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Freedom of expression in Poland: legal harassment against journalists and widening political control over the media

Freedom of expression in Poland: legal harassment against journalists and widening political control over the media

Welcome to the latest instalment of our Partners blog series. In this series, we interview our partners from around the world about their critical work in protecting freedom of expression. This time our communications assistant Julie Reintjes spoke to Konrad Siemaszko, who works as a lawyer for the Poland-based Helsinki Foundation for Human Rights (HFHR).

Could you tell us about the Helsinki Foundation for Human Rights, and what kind of work it does?

The Helsinki Foundation for Human Rights was established in 1989. It is one of the oldest human rights NGOs in Poland. The foundation has a broad agenda and works in various ways. It comprehensively combines methods of litigation and legal intervention with research, monitoring, advocacy, education and campaigning. We operate at both national and international level. Media freedom is one of the main areas in which we work. We have been working on freedom of expression cases with Media Defence since 2018.

What is the current situation for press freedom in Poland?

Since 2015, the right-wing populist Law and Justice party has been in power. Consequently, we have seen an increasing set of challenges to freedom of expression. This is reflected in the very sharp decline in the country’s position in the RSF World Press Freedom Index. Poland went from number 18 in 2015 to number 66 in 2022, out of a total of 180 countries monitored by RSF. Unfortunately, Poland deserves this low position.

What trends have you been facing recently in Poland in relation to the decline of press freedom?

There are a three major trends that have resulted in the worsening of Poland’s press freedom situation over the past couple of years.

The increase in legal harassment against the media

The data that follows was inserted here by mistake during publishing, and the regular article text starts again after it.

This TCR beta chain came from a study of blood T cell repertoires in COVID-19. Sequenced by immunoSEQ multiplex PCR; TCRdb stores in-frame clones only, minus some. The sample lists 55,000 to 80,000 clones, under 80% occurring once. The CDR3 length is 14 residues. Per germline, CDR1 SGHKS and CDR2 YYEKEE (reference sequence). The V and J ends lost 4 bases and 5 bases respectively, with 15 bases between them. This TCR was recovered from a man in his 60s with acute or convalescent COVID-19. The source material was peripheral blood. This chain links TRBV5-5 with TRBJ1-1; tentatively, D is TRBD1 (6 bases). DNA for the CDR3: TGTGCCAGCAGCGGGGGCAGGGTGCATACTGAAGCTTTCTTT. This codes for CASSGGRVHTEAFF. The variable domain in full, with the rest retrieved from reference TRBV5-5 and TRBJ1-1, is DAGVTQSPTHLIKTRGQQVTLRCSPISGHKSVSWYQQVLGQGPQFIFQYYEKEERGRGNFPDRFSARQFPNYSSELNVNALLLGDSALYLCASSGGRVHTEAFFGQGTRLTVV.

First, we have seen an increase in the legal harassment of independent journalists and news outlets. This includes SLAPPs (Strategic Lawsuits Against Public Participation). These are strategic litigation cases against independent journalists and news outlets. Usually they are civil or criminal defamation cases. This type of case aims to discourage journalists from covering certain topics in their work. By engaging journalists in court proceedings that drain their energy, time, and money, powerful actors aim to silence critical voices. For instance, one of Poland’s leading independent newspapers, Gazeta Wyborcza, has faced over 70 SLAPPs. And this number is increasing. Often members of the ruling coalition, public institutions, or state-affiliated companies are the ones bringing SLAPPs against the newspaper.

Widening political control over the media sector

Secondly, the government is gaining increasing control over the media sector. This started shortly after the elections in 2015. The Polish government passed a number of laws aimed at placing public service media broadcasters under its close control. In 2021, the Polish government passed a controversial media law to prevent companies from outside the European Economic Area from owning a majority in Polish media firms. The government likely did this in an attempt to force the US-based company Discovery to sell its stake in TVN, Poland’s largest broadcaster.